The Macroeconomics of Shareholder Pressure
This Paper argues that shareholder activism can be considered as similar to the adoption of increasing returns-to-scale technology by financial institutions. I start from this mechanism to build a model designed to assess the long-run consequences of shareholder pressure. I then use this model to analyse the interaction between shareholder pressure, savings dynamics and growth. The main consequence is that the economy exhibits multiple steady state equilibria. Two important implications are derived: first, temporary population changes have long lasting effects. Second, small technology improvements may lead to large changes in welfare. I then feed the model with an additional assumption: managers are employment friendly. This allows us to study the relation between corporate control, growth and the demand for skill. It also allows us to address concerns raised by the proponents of the stakeholder society in a formal framework. Finally, I provide some empirical evidence that shareholder pressure actually has a macroeconomic impact on growth and labour demand, in line with some of the model predictions.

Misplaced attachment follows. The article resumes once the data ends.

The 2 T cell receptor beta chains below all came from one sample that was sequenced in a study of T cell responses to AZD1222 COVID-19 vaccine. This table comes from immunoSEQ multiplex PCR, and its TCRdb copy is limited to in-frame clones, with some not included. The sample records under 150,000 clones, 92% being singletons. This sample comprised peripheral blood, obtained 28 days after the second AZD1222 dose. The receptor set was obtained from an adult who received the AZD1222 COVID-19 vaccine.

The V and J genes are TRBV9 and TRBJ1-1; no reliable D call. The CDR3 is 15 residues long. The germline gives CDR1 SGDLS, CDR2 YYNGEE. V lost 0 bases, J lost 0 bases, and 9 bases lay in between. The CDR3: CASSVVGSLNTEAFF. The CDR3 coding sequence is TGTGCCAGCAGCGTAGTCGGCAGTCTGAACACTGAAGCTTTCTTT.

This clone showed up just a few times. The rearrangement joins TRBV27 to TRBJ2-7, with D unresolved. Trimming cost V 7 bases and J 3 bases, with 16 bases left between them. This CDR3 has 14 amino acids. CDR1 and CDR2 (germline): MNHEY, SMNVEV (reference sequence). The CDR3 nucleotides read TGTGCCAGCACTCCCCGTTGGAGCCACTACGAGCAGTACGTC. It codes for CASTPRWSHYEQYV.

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|Date of creation:||May 2003|
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